The whistleblower was punished, while one of her superiors, who did nothing, ends up working in the president’s office, as one reader pointed out.  I’m afraid that my former employer behaved very badly in this case.  Kudos to my former colleague, Rachel Goldberg, one of the plaintiffs, along with “United States,” for her courage in pursing this matter at great cost to herself. 

Why do I include this in An International Educator in Vietnam?  Because it involved the Vietnam Student Fulbright Program, among other reasons.  Specifically, three of the “Defendant’s False Claims Schemes” (VII.) in the AMENDED COMPLAINT AND DEMAND FOR JURY TRIAL (PDF) were as follows:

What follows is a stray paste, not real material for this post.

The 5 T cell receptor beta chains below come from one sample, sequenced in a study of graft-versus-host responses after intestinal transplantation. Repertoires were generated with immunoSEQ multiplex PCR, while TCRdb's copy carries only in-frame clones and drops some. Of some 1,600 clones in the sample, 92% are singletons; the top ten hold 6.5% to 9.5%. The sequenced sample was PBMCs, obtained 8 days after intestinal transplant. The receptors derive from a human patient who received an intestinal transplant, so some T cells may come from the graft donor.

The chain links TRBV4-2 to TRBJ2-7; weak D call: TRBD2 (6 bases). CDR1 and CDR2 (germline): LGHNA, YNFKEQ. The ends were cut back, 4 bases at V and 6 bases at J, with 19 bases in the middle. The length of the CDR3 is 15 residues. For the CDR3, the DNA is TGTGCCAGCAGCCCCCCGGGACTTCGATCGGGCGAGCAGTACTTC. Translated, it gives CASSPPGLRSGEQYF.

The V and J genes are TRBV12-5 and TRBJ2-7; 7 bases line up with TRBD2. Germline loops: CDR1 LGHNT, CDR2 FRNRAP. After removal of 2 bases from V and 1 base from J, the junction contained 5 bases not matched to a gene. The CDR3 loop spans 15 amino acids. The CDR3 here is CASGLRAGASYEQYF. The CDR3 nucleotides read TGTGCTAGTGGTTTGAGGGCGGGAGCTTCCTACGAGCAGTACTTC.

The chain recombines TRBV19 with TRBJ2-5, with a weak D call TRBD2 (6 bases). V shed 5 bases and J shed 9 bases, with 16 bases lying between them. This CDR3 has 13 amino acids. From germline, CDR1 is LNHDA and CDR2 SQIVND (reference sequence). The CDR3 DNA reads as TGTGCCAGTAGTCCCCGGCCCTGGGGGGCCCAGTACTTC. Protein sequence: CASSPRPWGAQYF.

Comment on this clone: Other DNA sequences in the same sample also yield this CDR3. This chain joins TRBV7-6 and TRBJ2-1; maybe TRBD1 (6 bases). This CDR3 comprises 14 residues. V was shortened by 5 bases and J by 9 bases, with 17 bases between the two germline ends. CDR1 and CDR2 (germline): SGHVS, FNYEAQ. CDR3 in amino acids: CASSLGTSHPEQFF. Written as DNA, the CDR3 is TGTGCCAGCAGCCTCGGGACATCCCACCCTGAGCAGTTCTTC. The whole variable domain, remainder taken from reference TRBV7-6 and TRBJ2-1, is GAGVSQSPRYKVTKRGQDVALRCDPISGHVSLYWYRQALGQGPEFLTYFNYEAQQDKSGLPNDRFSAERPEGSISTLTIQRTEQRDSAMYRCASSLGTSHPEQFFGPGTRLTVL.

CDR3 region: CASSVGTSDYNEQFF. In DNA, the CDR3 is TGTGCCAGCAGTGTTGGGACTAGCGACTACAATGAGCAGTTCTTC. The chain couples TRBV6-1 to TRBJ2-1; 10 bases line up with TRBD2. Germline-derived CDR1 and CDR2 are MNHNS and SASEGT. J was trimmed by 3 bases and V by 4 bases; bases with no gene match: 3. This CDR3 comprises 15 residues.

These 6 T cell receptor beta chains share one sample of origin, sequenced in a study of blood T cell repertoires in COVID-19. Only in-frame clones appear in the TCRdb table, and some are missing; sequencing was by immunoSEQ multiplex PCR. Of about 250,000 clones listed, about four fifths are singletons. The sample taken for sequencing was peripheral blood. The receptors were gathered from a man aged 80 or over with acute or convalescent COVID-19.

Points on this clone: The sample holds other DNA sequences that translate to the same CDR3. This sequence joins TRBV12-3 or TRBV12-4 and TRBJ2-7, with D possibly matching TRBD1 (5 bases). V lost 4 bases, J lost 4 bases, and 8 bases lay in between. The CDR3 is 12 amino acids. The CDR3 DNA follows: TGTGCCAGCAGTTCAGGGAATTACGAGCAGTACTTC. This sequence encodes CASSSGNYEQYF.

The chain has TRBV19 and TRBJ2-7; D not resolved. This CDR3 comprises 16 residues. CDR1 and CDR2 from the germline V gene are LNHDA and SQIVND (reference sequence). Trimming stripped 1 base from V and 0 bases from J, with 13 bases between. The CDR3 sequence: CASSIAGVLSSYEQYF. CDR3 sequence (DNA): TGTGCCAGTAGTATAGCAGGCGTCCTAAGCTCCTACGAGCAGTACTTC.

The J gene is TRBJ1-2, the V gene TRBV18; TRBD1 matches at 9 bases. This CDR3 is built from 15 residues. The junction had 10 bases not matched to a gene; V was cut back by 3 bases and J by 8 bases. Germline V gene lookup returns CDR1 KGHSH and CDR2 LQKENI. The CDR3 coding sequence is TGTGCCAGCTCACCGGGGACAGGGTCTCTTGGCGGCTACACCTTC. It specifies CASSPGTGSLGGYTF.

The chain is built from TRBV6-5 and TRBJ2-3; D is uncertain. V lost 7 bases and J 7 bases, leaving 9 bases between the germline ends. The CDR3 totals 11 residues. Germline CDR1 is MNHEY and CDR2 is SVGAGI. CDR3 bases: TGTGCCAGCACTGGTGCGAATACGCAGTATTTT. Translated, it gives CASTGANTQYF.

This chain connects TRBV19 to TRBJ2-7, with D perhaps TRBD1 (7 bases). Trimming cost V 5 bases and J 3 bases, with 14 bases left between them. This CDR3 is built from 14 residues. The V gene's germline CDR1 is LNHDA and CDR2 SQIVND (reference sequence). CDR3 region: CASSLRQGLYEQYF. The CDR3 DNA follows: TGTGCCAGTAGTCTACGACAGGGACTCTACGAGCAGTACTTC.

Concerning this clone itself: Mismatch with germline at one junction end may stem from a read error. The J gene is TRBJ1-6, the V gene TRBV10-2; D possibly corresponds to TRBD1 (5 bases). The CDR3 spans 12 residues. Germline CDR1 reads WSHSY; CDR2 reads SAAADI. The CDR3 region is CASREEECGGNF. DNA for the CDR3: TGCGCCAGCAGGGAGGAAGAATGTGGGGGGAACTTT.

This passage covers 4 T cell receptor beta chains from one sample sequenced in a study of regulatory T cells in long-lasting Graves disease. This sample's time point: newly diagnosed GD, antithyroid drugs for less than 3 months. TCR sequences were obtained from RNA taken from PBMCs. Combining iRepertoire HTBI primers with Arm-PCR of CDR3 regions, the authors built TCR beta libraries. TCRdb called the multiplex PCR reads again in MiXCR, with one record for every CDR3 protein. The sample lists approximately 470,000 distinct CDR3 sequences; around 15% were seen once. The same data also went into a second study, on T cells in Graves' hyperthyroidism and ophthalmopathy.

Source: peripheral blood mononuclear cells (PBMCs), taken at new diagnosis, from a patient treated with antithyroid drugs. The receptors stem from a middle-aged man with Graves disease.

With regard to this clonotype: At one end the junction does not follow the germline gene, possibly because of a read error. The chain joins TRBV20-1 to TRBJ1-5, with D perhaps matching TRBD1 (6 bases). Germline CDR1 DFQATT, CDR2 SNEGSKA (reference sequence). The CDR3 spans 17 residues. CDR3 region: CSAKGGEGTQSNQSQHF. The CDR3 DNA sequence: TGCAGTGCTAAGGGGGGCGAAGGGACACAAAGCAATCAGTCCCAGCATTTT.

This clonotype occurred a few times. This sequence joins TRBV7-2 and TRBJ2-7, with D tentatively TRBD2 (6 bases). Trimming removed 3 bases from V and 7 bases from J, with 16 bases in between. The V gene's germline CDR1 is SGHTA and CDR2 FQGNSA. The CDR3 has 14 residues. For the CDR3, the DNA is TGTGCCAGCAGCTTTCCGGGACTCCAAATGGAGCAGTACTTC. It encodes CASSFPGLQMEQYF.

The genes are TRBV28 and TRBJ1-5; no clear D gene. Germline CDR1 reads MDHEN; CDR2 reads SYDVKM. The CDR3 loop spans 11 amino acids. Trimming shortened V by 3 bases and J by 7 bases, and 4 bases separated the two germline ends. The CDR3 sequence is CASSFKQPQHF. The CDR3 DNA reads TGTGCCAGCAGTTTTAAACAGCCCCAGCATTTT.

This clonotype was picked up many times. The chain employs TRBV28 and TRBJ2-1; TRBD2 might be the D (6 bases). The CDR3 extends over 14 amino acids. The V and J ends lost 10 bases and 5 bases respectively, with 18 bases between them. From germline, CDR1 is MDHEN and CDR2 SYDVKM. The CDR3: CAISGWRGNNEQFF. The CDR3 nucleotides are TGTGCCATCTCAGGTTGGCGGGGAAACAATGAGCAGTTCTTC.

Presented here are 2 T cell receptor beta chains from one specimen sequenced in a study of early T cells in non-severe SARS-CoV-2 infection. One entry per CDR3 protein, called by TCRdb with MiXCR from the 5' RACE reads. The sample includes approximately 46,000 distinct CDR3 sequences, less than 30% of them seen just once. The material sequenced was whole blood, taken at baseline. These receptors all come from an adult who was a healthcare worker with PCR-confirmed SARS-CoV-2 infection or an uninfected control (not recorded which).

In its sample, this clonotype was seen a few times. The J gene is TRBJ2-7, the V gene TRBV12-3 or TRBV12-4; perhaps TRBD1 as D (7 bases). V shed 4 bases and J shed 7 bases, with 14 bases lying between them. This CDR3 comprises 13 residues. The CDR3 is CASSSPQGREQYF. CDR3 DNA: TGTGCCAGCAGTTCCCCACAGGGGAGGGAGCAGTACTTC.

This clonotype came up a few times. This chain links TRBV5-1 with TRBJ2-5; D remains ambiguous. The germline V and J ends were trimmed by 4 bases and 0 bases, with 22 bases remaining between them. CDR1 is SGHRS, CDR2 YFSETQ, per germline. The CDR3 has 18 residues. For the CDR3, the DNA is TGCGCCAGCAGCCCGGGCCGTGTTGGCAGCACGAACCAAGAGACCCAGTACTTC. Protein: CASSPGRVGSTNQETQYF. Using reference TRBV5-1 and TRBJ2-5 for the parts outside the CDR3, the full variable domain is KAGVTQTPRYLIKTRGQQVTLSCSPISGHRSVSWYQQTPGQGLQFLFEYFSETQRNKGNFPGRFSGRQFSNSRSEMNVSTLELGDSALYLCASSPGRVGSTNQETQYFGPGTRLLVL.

16.  In connection with IIE’s contract or contracts with the Department of State, IIE submitted to the Department of State, and Goldberg was asked in effect to prepare quota sheets purportedly containing dollar items of direct costs, i.e., tuition and fees, to fund students’ grants, when in fact these items improperly included amounts that IIE used for “supplemental benefits” (e.g., books and computers) that were not provided for as direct costs.

17.  The quota sheets were submitted to the Department of State in connection with initial requests for funds and as periodic budget reports.  At all relevant times, the quota sheets were submitted annually and the government funds were transmitted to IIE on a quarterly basis.

18.  IIE’s contract with the Department of State for the Vietnam foreign student program did not allow for supplemental benefits to be included in direct costs.